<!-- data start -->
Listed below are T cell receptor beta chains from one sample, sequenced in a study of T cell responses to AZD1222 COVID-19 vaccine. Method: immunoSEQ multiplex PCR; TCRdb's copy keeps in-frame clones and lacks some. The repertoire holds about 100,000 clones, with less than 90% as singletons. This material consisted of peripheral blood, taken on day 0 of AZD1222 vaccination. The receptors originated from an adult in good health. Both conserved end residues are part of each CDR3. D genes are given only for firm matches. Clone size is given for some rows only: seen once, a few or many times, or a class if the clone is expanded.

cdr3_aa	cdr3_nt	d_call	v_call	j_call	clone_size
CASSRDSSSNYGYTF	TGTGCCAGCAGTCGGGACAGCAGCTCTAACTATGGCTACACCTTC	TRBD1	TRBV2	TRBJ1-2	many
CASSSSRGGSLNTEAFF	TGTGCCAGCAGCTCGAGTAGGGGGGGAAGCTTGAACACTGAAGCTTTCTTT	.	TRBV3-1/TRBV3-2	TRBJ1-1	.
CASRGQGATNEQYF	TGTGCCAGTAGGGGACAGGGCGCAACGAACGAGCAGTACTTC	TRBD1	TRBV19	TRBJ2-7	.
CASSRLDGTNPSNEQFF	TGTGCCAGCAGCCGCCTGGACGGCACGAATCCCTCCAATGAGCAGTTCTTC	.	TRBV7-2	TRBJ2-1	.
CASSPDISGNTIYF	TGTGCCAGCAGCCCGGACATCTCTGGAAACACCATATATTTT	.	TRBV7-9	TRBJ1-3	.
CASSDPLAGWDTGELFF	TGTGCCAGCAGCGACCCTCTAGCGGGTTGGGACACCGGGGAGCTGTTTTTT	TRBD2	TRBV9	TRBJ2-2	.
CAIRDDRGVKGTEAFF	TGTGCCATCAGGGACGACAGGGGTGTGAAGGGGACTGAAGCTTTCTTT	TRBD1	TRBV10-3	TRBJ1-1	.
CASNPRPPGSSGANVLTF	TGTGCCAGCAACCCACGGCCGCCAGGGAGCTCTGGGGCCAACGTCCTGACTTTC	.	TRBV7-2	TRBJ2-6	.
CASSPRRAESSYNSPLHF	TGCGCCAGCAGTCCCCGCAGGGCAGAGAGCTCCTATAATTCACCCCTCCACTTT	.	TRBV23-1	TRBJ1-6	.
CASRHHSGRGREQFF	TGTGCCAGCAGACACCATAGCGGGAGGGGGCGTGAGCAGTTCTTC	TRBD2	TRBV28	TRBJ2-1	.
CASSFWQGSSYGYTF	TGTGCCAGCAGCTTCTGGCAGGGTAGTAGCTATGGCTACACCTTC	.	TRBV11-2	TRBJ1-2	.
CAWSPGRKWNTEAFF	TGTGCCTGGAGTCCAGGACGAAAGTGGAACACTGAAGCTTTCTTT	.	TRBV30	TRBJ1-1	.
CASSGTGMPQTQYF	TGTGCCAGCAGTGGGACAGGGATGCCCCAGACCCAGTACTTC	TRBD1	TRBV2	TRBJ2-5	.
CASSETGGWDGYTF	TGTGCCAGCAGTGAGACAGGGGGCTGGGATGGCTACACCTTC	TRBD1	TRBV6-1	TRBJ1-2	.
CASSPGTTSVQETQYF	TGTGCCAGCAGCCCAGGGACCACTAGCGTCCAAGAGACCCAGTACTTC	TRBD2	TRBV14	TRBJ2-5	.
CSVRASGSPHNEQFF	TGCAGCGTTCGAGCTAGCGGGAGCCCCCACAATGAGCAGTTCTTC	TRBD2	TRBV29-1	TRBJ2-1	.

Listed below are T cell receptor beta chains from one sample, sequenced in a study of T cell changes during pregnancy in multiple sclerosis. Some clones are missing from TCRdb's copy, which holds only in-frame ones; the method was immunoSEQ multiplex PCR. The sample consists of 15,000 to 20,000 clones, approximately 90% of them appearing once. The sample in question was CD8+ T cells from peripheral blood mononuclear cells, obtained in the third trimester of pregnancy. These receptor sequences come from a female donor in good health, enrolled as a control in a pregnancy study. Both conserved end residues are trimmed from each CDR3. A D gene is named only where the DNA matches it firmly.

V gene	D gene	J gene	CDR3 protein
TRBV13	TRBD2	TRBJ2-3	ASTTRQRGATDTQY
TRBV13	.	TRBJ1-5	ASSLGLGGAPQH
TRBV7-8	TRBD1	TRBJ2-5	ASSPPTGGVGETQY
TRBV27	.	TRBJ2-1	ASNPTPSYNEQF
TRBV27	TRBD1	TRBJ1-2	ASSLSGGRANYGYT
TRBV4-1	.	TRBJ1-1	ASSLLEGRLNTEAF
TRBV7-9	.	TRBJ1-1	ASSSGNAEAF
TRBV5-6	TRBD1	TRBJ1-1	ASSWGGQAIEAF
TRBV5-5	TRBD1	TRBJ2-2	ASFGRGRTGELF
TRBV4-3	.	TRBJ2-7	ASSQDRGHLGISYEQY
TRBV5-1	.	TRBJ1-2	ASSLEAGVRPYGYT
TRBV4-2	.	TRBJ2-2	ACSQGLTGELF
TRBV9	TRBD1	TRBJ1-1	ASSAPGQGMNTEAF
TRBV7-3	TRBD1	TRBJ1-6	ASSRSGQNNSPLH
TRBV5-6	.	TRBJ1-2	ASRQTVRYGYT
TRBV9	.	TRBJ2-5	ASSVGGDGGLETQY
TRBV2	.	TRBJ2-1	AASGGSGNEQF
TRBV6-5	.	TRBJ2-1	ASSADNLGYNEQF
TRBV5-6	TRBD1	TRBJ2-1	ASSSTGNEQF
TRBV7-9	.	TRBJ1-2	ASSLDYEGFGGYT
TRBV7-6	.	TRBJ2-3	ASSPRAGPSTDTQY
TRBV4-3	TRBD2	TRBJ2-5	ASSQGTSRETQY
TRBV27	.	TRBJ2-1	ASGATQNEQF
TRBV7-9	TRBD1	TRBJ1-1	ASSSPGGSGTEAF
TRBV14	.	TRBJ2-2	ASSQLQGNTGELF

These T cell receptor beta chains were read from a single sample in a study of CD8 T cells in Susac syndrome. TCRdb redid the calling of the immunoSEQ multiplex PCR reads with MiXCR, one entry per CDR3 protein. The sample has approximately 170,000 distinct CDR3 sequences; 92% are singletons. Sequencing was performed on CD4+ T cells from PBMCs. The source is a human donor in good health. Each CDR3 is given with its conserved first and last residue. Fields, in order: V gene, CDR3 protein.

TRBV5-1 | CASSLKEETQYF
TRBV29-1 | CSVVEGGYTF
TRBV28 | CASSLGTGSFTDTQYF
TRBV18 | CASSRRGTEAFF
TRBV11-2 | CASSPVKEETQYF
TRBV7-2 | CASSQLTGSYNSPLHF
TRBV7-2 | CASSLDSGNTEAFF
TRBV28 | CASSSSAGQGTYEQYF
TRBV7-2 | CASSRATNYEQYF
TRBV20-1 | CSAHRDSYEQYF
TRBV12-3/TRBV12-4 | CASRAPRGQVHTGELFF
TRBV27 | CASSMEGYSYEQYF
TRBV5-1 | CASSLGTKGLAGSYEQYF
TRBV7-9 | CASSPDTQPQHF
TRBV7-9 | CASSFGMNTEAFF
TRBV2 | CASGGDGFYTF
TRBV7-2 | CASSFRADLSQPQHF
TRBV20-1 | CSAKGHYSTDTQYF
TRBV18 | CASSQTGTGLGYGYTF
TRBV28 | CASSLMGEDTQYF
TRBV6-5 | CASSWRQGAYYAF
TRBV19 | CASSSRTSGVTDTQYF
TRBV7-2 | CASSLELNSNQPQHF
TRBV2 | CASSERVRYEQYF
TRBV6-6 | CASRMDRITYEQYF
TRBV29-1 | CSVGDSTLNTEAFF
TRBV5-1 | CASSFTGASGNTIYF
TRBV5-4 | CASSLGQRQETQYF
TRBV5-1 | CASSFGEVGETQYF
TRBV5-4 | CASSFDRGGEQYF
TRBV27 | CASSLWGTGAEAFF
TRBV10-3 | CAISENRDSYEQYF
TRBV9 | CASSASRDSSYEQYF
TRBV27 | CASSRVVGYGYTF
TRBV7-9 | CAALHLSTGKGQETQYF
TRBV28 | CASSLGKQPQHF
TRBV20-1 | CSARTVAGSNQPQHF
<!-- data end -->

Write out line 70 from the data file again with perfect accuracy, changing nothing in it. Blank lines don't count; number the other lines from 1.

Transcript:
TRBV2 | CASSERVRYEQYF